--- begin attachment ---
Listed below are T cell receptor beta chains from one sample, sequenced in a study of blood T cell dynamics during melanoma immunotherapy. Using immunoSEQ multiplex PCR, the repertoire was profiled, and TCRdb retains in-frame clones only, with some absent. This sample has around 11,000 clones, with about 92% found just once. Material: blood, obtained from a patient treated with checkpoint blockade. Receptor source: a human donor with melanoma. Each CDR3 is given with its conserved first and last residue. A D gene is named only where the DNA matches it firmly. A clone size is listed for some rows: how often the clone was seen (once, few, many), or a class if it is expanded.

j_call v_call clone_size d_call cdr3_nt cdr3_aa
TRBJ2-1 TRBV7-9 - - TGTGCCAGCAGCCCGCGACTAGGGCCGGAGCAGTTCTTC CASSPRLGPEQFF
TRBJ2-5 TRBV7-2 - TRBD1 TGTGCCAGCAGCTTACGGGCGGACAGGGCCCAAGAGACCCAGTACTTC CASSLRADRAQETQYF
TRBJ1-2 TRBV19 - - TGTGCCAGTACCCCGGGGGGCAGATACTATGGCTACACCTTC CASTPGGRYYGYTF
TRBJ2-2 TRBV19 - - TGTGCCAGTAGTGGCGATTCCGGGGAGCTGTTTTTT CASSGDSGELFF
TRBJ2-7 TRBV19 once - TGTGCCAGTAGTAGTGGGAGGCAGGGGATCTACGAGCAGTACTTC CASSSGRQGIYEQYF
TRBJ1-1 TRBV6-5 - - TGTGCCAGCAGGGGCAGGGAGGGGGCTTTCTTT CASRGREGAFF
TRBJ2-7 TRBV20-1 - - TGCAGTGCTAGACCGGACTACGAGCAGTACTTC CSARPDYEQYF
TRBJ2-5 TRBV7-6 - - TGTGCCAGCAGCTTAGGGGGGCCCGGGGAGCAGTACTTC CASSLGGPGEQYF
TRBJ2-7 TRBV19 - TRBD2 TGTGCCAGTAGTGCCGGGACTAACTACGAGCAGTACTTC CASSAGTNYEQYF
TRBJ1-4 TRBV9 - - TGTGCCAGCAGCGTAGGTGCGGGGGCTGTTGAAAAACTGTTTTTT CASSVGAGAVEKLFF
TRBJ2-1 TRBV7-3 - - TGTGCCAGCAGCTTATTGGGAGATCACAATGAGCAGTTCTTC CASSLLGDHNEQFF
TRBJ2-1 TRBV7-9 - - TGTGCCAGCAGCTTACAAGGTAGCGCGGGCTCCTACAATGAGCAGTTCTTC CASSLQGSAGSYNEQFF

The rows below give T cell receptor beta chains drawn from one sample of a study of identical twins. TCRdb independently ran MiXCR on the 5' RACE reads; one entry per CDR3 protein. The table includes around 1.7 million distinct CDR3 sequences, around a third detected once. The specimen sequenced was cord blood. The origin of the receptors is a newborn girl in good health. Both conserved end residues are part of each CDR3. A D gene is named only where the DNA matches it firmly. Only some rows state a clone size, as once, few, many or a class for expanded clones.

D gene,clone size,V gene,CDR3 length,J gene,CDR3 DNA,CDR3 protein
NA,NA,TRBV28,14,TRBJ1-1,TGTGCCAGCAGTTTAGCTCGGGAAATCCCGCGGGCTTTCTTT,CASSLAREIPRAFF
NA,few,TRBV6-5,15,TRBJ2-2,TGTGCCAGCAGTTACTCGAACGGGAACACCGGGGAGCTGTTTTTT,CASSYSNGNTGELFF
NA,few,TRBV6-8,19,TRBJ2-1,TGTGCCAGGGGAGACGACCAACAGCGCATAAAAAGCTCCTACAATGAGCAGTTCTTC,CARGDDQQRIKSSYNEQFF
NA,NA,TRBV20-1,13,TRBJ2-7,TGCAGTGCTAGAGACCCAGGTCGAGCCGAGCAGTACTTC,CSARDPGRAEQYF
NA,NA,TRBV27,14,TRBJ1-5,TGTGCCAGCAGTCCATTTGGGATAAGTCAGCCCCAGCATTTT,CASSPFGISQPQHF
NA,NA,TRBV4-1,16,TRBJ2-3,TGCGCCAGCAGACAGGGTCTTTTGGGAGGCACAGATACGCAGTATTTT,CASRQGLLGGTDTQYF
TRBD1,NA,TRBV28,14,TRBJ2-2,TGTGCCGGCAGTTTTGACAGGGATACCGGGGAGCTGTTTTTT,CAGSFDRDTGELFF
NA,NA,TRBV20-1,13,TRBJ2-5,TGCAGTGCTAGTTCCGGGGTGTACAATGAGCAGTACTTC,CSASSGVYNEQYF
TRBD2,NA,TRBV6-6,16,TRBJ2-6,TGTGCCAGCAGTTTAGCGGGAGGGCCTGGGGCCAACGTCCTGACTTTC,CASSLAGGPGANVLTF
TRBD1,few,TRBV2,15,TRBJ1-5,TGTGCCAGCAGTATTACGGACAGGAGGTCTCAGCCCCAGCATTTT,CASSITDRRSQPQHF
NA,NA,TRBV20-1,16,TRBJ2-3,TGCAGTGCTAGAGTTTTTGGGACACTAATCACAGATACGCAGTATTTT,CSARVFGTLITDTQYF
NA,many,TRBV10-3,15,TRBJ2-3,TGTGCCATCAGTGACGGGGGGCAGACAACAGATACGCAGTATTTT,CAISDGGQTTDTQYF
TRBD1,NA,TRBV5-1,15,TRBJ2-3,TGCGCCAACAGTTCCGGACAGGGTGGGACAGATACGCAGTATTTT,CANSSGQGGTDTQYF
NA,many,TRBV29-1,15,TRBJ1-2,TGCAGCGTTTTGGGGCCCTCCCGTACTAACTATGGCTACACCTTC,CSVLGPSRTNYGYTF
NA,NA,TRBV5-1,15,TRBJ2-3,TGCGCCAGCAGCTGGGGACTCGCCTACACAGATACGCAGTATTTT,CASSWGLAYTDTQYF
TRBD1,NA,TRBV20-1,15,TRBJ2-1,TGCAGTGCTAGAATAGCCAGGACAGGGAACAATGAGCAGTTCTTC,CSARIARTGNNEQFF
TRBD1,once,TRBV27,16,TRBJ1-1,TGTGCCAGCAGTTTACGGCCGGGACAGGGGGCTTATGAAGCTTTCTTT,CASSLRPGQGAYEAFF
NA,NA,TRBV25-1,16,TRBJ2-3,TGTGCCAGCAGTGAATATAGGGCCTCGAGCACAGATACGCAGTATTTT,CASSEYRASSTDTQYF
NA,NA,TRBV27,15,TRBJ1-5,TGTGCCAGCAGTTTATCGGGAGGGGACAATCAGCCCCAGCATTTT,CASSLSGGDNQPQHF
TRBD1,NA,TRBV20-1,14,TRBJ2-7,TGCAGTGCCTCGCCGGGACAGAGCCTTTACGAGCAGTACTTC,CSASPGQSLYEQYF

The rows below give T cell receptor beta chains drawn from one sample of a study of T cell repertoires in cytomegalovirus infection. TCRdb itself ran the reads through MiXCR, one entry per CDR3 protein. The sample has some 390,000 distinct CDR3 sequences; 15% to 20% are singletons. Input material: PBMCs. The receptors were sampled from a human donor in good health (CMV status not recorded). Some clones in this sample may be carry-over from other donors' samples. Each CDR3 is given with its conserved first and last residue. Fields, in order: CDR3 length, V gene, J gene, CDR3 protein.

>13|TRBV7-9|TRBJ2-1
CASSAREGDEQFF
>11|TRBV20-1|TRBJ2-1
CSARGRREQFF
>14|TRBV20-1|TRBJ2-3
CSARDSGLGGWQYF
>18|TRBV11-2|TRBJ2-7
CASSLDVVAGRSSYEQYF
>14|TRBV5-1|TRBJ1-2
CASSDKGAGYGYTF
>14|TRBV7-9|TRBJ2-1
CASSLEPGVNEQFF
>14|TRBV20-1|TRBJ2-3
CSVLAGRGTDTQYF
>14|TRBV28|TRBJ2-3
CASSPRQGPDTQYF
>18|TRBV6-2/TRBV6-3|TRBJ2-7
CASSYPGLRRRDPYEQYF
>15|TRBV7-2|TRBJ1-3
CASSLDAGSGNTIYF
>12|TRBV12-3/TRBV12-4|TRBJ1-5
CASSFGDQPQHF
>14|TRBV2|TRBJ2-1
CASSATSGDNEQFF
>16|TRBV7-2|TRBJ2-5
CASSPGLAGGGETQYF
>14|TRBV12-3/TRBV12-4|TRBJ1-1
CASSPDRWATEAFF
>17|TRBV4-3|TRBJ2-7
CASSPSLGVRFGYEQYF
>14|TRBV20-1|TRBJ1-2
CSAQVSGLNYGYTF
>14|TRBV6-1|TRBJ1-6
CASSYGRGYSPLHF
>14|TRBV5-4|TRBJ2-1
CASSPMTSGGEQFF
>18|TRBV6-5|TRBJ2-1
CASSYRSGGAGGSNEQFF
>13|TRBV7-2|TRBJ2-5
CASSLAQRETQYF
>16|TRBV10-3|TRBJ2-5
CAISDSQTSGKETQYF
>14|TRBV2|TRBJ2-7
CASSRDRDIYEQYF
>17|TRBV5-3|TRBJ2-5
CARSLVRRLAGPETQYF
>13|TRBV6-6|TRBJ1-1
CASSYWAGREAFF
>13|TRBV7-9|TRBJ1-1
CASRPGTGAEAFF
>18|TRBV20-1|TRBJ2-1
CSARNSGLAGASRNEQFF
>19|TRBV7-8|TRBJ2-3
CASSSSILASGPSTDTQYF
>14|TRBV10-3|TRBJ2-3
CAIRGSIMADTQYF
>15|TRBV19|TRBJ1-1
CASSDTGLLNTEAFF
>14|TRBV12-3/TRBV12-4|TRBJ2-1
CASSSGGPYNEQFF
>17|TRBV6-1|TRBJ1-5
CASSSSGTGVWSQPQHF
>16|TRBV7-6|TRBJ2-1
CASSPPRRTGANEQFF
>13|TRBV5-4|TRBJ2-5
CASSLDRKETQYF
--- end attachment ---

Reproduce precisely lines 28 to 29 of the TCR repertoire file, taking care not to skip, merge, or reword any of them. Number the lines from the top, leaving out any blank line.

NA,many,TRBV10-3,15,TRBJ2-3,TGTGCCATCAGTGACGGGGGGCAGACAACAGATACGCAGTATTTT,CAISDGGQTTDTQYF
TRBD1,NA,TRBV5-1,15,TRBJ2-3,TGCGCCAACAGTTCCGGACAGGGTGGGACAGATACGCAGTATTTT,CANSSGQGGTDTQYF